Imagine a world in which you could shop online without ever needing to enter a credit or debit card number; the increased security alone would be a massive boon. No one could look over your shoulder in a public setting, and you wouldn’t be at risk from credit card fraud or physical theft.
Well, that’s exactly what online payment giant PayPal offers in the form of PayPal Credit.
What Is PayPal Credit?
PayPal Credit (formerly called “PayPal Bill Me Later”) is a virtual credit card. It was originally launched in 2008 but was rebranded into its current form in 2015. The service is paper-less, card-less, and built directly into your PayPal wallet.
The integration with your PayPal wallet means you can manage your payments, view your balance, and check your statements through your existing login.
Two other services—PayPal Extras MasterCard and PayPal Smart Connect Card—fall under the PayPal Credit umbrella. However, they offer a physical card so will not form part of this rundown. Learn more about the pros and cons of PayPal’s credit cards.
On the surface, the PayPal Credit works like a traditional credit card; you make a purchase on the card and either pay off any balances immediately or spread the costs over several months—but that’s where the major similarities end.
PayPal Credit vs. Traditional Credit Cards
The biggest difference between PayPal Credit and a bank-issued credit card is how it affects your credit score.
The initial setup is the same; PayPal will make a hard inquiry on your credit report, which may temporarily lower your credit score by a few points.
Thereafter, PayPal will never report any activity to the credit bureaus. This means if you’re late with a payment or default on a balance completely, it will not affect your credit score in a negative way.
On the flip-side, if you’re a good customer and make all your payments on time, you won’t see any benefit in your score.
Beware, just because it won’t affect your credit score doesn’t mean it won’t affect you in other ways—PayPal will charge you up to $27 the first time you’re late, and up to $37 each time thereafter. Debt can build up quickly, and it’s not easy to shake off.
It’s also worth noting that PayPal won’t offer you any of the typical rewards that normally go hand-in-hand with credit card usage—think air miles, reward points, or cash-back deals. Instead, it’ll offer you promotional offers such as reduced interest rates or interest-free periods on certain purchases when you’re checking out of an online store.
At the moment, PayPal is offering zero interest on all purchases over $99, as long as you pay the purchase balance in full within six months.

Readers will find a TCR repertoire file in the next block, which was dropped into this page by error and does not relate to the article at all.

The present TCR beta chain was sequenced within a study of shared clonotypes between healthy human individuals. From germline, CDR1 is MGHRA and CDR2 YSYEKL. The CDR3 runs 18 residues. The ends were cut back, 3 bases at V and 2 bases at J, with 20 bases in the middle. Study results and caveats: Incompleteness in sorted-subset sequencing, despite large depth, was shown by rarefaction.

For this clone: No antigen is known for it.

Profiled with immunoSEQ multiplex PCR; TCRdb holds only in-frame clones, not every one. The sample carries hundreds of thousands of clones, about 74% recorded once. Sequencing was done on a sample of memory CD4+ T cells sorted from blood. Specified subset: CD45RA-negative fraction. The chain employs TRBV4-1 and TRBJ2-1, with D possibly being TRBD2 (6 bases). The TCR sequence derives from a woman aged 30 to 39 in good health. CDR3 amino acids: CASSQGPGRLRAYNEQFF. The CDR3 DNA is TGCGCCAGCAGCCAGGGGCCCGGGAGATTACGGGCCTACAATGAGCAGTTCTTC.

The variable purchase APR for new customers is 25.74 percent, which is slightly higher than most high street cards. Your credit limit will be at least $250, and you may even get a $10 sign-up bonus. There’s not been an official word from PayPal, but anecdotal evidence suggests the maximum credit limit is capped at $10,000.
Where Can You Use PayPal Credit?
Who let my broke ass into PayPal credit now I’m negative broke
— Jarry ??otter (@AceOfCupz) January 24, 2019
If you’re wondering what stores accept PayPal Credit, the good news is that you can use the service at almost any business that accepts standard PayPal payments, including eBay (though you cannot use it for purchases that fall into the categories of adult, weapons, alcohol, or vehicles). Other participating stores include Walmart, Home Depot, Best Buy, and Overstock.
Some companies have a PayPal Credit option on their checkout screen, others don’t. If you don’t see the option it doesn’t mean you can’t use the service—as long as PayPal is accepted, PayPal Credit will also be accepted.
If you don’t see it on the initial checkout page, just choose to pay by PayPal, then select PayPal Credit as your payment method on the next page.
And don’t worry—if you do not already have an account, you can apply for one at the time of checkout. You’ll be asked to provide your date of birth and the last four digits of your Social Security number, and then to accept the Terms of Service. PayPal will make a decision on your application almost instantly.
Payments on your balance can either be made from your PayPal balance or directly from your bank.
PayPal offers “zero fraud liability” protection, which is the same protection that most major credit cards offer.
In practice, it means you cannot be held liable for unauthorized charges, and if someone hacks your account and goes on a spending spree you are guaranteed to get all of your money back.
If you use an Android device with the service, make sure to check out our article on how Android malware could empty your PayPal account.
Is PayPal Credit Right for You?
Now it’s over to you. Have you used PayPal Credit? Would you use PayPal Credit? And what do you think are the pros and the cons of PayPal Credit? You can let your fellow readers know your thoughts in the comments at the end.
If you’re trying to decide whether a PayPal Credit account is right for you, remember that it’s not free money. As with any credit line, you need to be financially responsible and ensure it’s the best fit for your needs.
Of course, PayPal isn’t the only online payment method you can use. If you want to learn more, read our article about the best PayPal alternatives.